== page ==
It was back in May of this year when Abra Berman of Novato began her designs for two of Marin Shakespeare Company's 2012 summer productions.
An award-winning costumer designer, Berman designed and built several original costumes for the theater company's lavish outdoor productions of "King John," (which closed on Aug. 12) and for "The Liar," which continues with performance through Sept. 23.
Berman shares details below about her "Historically Historic" assignments for Marin Shakespeare Company's 2012 summer season:
If you could give nickname to your 2012 Marin Shakespeare costume design assignment what would it be and why? "Historically Historic." This is the first time in the history of my designing for Marin Shakespeare that we have produced costumes in High Elizabethan fashion, the types of costumes that Shakespeare himself would have seen and possibly worn.
Talk about your costume design support team: I had one assistant for this show, Dallas Coulter, who is a graduated former student of mine. She also works at Dark Garden, the corset company that also costumes Lady Gaga, Dita Von Teese, Marilyn Manson and Christina Aguilera.
Talk about the atmosphere at your workshop in Novato: In the summer, we set up outside on my lanai, with a table for sewing with machines and a table for cutting and patterning. It allows us to spread out, enjoy the weather, and not mess up the inside of my house. Music is playing dependent upon our mood and as each costume is produced, labeled and hung on a garment rack and prepared for a fitting later in the week.
Talk about your costume designs for "King John" When did you start working on designing and building these costumes? We began designing the costumes in May and began the builds in mid-June.
How many costumes do you have to build / create for this production? We built entire ensembles for about fifteen characters.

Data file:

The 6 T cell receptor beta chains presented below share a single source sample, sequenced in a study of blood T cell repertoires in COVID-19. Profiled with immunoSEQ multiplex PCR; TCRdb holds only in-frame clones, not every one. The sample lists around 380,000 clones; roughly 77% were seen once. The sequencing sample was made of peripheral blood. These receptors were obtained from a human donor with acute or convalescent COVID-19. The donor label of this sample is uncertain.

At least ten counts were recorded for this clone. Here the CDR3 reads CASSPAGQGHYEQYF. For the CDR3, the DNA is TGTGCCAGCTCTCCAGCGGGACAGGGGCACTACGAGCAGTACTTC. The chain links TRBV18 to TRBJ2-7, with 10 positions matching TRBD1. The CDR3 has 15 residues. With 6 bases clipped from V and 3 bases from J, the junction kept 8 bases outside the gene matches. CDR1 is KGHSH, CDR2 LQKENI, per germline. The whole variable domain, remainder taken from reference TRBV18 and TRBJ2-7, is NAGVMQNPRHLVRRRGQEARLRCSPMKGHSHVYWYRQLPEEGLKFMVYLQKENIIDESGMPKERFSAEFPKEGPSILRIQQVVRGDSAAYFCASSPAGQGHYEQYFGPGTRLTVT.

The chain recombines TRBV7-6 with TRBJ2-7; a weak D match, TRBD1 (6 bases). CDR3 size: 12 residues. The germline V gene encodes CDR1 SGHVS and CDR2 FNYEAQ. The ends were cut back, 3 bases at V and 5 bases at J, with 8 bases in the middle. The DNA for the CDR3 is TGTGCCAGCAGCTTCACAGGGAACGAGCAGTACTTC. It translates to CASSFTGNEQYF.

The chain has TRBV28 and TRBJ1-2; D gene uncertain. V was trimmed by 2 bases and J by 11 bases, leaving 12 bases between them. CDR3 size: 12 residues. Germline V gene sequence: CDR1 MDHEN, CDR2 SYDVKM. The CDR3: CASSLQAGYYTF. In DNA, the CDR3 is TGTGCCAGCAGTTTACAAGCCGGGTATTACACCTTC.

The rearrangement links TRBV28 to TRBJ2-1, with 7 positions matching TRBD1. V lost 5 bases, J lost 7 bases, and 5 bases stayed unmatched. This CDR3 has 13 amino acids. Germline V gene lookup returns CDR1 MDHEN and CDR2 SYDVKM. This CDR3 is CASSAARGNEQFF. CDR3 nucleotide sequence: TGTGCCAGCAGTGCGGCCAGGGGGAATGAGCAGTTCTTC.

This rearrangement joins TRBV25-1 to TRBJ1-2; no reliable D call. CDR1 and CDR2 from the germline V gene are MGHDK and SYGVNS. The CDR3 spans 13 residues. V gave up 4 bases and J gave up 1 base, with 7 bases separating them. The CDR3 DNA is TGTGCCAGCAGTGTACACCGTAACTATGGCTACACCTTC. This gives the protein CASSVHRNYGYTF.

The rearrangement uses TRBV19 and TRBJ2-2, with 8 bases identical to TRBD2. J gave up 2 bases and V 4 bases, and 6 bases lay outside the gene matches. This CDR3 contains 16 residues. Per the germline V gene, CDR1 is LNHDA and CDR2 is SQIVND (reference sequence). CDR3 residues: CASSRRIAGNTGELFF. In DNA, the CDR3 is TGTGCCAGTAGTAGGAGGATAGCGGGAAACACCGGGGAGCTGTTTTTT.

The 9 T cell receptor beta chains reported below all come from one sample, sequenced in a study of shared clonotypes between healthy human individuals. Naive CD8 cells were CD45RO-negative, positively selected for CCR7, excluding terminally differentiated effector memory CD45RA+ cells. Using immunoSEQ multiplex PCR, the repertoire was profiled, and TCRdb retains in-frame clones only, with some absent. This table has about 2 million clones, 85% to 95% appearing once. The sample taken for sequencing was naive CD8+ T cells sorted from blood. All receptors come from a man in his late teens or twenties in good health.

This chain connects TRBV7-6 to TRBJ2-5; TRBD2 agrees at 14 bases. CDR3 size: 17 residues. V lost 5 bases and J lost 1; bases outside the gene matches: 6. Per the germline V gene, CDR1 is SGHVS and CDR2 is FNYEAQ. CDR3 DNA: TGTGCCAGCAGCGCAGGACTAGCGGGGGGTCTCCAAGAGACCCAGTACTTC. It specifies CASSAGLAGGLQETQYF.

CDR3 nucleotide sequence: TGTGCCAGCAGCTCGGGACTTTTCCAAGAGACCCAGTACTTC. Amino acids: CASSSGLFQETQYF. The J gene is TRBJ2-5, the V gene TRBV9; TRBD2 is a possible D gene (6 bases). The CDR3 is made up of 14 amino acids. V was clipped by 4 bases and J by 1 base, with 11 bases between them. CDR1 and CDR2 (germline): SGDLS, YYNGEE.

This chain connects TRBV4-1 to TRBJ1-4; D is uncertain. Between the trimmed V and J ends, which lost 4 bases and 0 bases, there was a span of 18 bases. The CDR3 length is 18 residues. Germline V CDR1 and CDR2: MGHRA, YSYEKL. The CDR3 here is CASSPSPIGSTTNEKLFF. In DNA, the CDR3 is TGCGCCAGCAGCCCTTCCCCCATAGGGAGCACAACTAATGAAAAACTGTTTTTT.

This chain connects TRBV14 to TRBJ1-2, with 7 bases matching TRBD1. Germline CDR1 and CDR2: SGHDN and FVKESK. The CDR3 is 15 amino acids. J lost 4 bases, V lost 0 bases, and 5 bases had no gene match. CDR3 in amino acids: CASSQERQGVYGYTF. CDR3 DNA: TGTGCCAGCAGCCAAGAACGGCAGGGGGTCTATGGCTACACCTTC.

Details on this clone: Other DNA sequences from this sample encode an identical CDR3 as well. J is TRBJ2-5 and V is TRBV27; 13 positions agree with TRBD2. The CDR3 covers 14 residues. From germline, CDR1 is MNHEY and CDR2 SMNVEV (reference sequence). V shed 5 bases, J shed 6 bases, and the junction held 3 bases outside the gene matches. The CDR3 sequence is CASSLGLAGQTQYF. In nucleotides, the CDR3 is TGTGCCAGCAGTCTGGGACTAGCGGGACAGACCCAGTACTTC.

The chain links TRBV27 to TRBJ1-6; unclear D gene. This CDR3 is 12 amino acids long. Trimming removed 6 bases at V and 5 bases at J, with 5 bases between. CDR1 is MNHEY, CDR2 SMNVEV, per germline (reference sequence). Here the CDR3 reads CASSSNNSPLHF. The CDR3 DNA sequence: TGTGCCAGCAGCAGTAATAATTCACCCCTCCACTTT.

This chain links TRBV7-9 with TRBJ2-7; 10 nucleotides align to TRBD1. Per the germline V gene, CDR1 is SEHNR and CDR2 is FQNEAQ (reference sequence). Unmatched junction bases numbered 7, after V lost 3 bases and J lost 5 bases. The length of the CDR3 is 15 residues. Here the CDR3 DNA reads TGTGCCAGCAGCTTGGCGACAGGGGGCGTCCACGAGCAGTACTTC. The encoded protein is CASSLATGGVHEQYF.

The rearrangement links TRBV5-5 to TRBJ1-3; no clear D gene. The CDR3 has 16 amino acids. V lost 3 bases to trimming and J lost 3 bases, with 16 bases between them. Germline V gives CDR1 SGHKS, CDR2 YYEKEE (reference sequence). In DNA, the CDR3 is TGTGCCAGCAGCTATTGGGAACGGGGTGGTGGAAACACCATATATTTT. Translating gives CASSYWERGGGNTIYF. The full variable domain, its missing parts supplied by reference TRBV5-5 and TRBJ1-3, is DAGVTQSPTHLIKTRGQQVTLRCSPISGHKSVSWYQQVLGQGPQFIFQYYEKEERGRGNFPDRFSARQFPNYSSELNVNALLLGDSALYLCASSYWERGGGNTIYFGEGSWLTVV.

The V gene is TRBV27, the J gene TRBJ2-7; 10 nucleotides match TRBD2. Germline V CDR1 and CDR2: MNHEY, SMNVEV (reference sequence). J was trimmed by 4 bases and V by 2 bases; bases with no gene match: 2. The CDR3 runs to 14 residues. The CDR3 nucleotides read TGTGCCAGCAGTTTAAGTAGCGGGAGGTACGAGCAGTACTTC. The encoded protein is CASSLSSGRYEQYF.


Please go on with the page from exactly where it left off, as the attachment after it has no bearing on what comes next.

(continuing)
What about wigs, head pieces, hats, accessories? We built headpieces, crowns and hats for about eight characters.
Comment about the research needed to build and design the "King John" costumes: I did a lot of research on High Elizabethan costume that transitioned to the rule of King James, who ascended the throne upon Elizabeth's death. I have a large collection of costume and art books in my library, which include the patterns and fabrics for the garments. The French or Drum Farthingale was one of the primary identifying silhouettes for women during this time period.
Comment about the little details that make the costumes authentic: All the royal ladies wore what are called bum rolls under their gowns in addition to the Farthingales. These bum rolls would assist in the support of the farthingale, giving it the right pitch high in the back, lower in the front. The gowns all fastened up with hand pounded eyelets, which needed to laced up for every show.
Talk about your costume designs for "The Liar" When did you start working on designing these costumes? We began designing the costumes in mid-June and started building them in mid-July.
Comment about the research needed to build and design "The Liar" costumes: Because "The Liar" takes place only a decade or so after the costume period of "King John," I wanted to make sure there were no redundancies to the silhouettes so that the audiences wouldn't be looking at the same styles in two different shows. I have wanted to design costumes from the era of the Restoration for a while now and so was able to do a lot of historical research from that time period as well as late Cavalier and Early Baroque. The colors are quite different from King John as well. Since "The Liar" is a light comedy, I wanted the colors to reflect that. The palette is one of muted candy colors with a lot of pattern and "frou."
Comment about the little details that make the costumes authentic: All the ladies are wearing corsets authentic to the time period under their costumes, as well as the later version of the bum roll, without any farthingales. Their hair is parted and in ringlets as was the fashion as well. The gents all have a lot of ribbon details punctuating their costumes, as well as a lot of lace, full bottomed wigs and plumed hats. There were garment inventories in the 17th century that recorded the application of 250 yards of ribbon applied to one gentleman's suit. We tried meet that on at least a few of the costumes.
How many costumes do you have to build / create for this production? We built all the costume pieces for all of the characters.It sounds ambitious but there are only eight players, so it is a relatively small show for me.
What about wigs, head pieces, hats, accessories? We worked with a professional hair and makeup stylist to assist with the wigs for the gents and the makeup lessons for everyone. The hats for the men were built and designed to match the rest of their costumes.
See more photos featuring Abra Bermans costumes for "King John" and "The Liar" at Marin Shakespeare Company's Facebook page at: https://www.facebook.com/MarinShakes
For more information about Abra Berman visit www.abraberman.com
For tickets or more information about the Marin Shakespeare Company 2012 summer season visit www.marinshakespeare.org